Magazine article Artforum International

Sargent Major

Magazine article Artforum International

Sargent Major

Article excerpt

What are our chances of discovering yet another John Singer Sargent when, beginning this October, he'll be seen in full regalia on an Anglo-American museum tour to London, Washington, and Boston? Our century has created many different Sargents, befitting our own shifting tempers as well as the chameleon character of this slippery artist who is as predictable as he is surprising. Born in Florence in 1856 of well-to-do American expatriates, he lived and painted the Life Styles of the Rich and Famous, preparing his career in Paris as a student of the high-society portraitist Carolus-Duran, while skimming the most seductive surfaces off Monet's Impressionism. For our modernists, he was always beyond the pale, and his cosmopolitan fame made the British champion of Post-Impressionism, Roger Fry, hate him all the more for his easy virtuosity and his appalling deficiency in such newly discovered essentials as "significant form" and "plastic values." Painting as if Cezanne had never existed, Sargent was usually considered light-years away from serious art. What could be more damning than to be accepting commissions from John D. Rockefeller and Woodrow Wilson in 1917 when in fact the whole world, art included, was blowing up?

Sargent's transatlantic success was mainly based on his genius at revitalizing the endangered species of court portraiture (a feat later performed by Warhol, with the flash-bulb glamour of his who's who anthology of everyone from Leo Castelli to Queen Elizabeth). But if we squirm a bit on realizing that many of Sargent's ruthlessly nouveauriche sitters were hardly worthy of his old-master molds of fencing-master brushwork and haughty demeanor, then we might realize that not all of Van Dyck's or Gainsborough's sitters deserved the fancy portraits they got either. And with the late-twentieth-century's welling interest in both art history and portraiture, Sargent's fashion-plate canvases often become intellectual delights as museumworthy charades, a domino series of quotations in the tradition of Reynolds. (So it is that Sargent's group portrait of the Marlborough family updates Reynold's possibly grander version of their ancestors, which in turn looks back to the archetypal statement of British aristocracy's self-image, Van Dyck's Pembroke Family.)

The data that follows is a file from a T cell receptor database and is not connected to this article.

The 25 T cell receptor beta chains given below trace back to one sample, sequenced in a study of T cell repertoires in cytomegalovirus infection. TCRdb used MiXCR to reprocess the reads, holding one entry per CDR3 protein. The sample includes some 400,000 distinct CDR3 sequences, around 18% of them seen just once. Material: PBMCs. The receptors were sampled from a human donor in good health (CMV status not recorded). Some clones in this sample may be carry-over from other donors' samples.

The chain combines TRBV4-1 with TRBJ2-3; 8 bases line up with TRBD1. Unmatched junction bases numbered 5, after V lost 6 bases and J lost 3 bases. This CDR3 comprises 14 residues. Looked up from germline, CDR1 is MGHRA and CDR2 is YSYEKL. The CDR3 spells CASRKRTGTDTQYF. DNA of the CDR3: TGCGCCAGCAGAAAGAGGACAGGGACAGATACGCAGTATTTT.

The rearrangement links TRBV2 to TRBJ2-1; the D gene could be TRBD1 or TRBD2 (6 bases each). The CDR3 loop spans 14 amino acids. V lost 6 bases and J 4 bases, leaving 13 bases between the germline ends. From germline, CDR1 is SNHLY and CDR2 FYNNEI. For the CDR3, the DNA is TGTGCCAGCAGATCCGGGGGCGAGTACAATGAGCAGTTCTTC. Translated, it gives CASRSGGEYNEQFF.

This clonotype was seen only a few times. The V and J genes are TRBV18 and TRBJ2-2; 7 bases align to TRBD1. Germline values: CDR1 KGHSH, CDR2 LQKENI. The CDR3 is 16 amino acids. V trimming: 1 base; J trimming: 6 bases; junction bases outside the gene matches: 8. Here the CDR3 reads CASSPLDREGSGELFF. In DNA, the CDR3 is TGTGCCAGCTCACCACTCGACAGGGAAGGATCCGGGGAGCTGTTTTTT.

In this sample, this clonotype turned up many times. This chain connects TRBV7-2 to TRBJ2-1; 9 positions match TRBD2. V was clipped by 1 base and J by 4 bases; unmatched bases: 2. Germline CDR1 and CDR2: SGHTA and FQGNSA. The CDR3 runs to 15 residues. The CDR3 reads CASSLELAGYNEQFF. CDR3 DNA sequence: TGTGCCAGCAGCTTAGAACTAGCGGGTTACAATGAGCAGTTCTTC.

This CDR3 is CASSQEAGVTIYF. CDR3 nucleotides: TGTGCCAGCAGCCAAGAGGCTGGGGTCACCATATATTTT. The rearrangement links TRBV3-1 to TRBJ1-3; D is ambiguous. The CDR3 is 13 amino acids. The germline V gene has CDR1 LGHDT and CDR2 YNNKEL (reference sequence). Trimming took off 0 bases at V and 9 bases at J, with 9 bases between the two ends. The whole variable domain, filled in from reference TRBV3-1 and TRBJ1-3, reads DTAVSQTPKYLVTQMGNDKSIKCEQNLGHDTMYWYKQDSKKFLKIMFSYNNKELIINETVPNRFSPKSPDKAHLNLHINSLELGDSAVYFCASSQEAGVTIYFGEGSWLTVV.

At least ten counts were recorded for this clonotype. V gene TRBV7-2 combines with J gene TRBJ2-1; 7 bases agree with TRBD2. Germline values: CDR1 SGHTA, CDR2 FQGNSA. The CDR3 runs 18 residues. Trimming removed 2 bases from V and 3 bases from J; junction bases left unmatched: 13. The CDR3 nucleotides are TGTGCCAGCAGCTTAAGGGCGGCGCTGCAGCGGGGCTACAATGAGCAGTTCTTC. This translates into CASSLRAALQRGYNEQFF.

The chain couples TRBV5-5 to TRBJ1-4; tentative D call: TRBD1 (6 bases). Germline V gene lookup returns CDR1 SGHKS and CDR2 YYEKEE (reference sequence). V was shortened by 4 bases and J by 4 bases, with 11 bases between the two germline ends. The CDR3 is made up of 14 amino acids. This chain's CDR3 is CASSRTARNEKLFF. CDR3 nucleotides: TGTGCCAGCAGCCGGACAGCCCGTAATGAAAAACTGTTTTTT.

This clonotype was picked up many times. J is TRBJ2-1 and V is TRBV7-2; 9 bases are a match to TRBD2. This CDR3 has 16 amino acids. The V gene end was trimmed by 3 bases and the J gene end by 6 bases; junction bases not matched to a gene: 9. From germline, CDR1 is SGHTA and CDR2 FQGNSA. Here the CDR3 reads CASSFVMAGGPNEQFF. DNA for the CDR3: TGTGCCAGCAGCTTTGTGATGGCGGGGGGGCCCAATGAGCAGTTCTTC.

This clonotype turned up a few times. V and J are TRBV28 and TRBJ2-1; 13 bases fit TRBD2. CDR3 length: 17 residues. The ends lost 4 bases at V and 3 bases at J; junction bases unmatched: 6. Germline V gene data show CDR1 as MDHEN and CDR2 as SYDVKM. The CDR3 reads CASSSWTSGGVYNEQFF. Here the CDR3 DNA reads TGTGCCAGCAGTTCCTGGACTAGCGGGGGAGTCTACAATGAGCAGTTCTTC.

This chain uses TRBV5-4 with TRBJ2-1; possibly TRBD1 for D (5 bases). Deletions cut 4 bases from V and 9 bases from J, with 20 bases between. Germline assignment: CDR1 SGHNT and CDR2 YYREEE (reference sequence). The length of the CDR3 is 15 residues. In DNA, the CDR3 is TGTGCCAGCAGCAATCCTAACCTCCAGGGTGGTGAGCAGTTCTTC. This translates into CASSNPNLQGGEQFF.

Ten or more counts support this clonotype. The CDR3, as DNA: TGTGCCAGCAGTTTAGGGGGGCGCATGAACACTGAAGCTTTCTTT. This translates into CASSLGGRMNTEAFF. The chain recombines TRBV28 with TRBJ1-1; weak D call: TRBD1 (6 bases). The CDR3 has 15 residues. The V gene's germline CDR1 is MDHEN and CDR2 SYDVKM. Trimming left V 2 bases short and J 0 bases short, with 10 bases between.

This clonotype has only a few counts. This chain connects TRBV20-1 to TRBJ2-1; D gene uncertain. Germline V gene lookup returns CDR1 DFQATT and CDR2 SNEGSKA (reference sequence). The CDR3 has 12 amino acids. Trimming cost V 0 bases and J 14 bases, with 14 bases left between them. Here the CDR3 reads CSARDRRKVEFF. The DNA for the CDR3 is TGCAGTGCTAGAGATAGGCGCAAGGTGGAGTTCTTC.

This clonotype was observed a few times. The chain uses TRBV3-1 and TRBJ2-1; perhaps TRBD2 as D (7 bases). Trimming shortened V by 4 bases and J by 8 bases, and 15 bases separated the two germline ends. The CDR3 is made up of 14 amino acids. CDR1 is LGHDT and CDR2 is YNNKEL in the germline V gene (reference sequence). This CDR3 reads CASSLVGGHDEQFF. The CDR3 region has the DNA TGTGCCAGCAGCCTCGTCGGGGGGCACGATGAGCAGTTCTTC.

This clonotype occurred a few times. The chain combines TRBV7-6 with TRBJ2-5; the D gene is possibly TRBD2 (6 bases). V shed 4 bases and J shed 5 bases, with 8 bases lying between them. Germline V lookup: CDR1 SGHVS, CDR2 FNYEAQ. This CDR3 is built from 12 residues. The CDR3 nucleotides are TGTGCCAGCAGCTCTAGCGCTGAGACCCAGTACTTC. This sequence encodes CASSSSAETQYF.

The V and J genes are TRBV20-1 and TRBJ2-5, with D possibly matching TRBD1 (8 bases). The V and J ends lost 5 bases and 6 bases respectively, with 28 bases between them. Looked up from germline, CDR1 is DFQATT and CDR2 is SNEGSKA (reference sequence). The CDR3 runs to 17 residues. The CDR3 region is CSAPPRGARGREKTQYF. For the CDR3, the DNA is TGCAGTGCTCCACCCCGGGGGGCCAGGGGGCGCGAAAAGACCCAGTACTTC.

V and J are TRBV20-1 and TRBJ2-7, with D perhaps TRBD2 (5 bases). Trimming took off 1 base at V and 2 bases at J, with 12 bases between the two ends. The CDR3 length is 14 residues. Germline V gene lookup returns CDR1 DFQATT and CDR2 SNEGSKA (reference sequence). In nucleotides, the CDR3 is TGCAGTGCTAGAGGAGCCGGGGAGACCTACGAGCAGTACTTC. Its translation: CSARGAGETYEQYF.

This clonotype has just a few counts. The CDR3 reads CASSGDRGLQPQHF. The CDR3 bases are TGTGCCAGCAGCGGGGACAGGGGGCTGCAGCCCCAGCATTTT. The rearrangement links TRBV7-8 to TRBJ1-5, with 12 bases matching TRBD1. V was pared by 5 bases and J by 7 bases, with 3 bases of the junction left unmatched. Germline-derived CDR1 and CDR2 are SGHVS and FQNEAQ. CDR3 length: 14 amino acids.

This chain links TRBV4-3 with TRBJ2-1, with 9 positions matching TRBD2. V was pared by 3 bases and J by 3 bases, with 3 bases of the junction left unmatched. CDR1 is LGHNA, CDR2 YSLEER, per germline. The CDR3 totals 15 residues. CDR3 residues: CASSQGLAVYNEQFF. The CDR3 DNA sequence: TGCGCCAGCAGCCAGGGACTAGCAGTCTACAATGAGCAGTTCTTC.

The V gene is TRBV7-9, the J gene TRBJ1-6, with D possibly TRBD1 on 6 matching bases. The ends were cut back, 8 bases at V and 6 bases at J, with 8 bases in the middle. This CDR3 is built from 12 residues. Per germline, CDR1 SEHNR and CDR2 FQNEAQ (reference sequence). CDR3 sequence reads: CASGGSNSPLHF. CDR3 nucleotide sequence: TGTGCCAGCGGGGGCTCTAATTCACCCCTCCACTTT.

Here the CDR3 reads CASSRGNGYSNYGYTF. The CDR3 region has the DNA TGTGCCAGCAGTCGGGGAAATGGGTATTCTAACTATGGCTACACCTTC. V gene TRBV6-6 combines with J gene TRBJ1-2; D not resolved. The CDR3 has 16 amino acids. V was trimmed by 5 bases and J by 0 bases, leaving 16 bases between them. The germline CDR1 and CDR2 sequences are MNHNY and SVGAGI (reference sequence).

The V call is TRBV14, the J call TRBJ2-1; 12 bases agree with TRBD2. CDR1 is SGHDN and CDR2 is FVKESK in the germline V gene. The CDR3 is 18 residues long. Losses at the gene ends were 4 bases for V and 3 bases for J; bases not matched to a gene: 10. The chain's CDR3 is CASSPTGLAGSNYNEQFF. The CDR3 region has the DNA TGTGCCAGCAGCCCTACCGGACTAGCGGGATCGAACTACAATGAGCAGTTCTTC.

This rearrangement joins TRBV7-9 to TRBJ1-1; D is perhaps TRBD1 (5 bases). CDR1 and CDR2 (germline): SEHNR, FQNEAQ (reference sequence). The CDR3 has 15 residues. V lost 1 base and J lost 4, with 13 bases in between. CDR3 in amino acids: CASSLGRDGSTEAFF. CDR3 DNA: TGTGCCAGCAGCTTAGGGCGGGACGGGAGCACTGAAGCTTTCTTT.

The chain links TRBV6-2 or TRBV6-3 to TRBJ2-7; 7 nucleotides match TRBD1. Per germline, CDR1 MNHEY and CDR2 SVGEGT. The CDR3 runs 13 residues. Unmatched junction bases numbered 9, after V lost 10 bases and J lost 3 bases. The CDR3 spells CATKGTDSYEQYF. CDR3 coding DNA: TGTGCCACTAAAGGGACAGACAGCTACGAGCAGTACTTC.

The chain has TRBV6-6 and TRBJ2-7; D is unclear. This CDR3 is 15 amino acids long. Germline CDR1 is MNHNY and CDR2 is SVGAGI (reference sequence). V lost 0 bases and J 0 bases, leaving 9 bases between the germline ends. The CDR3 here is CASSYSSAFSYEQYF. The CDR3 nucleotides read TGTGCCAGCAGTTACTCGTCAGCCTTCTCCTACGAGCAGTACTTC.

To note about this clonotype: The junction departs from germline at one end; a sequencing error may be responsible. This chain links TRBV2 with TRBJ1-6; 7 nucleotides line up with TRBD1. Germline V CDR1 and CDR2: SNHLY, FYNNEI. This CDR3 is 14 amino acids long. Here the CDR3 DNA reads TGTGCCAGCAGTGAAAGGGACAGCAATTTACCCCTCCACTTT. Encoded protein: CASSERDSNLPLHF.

Moreover, renewed interest in Sargent grows as he's seen more and more as part of a community of international society painters whose reputations, once buried, have been rising - the Italian Giovanni Boldini, for one, as well as others like the Swede Anders Zorn and the Spaniard Joaquin Sorolla, both of whom, like Sargent, got commissions from American presidents. Of course, any painter whose fireworks of light-shot likenesses can be so instantly appealing is bound to raise eyebrows. Already in 1883, Oscar Wilde called Sargent's Pailleron Children "vicious and meretricious." Still, we would have to be blind not to respond with awe when confronting the four girls, ages four to fourteen, whom Sargent magically pinpointed in The Daughters of Edward Darley Boit, a flat-out masterpiece that grips the eye with its abrupt jumps from starched white pinafores to the shadowy voids of a Paris apartment. As for the psychological mystery of this child's-world view of adult privilege, Sargent's friend Henry James (whose portrait he painted) distilled it as "the sense it gives us of assimilated secrets."

Recent writing about Sargent has tried to uncover other kinds of "assimilated secrets," even though he claimed he could paint only what he saw, the veil rather than what lay beneath. …

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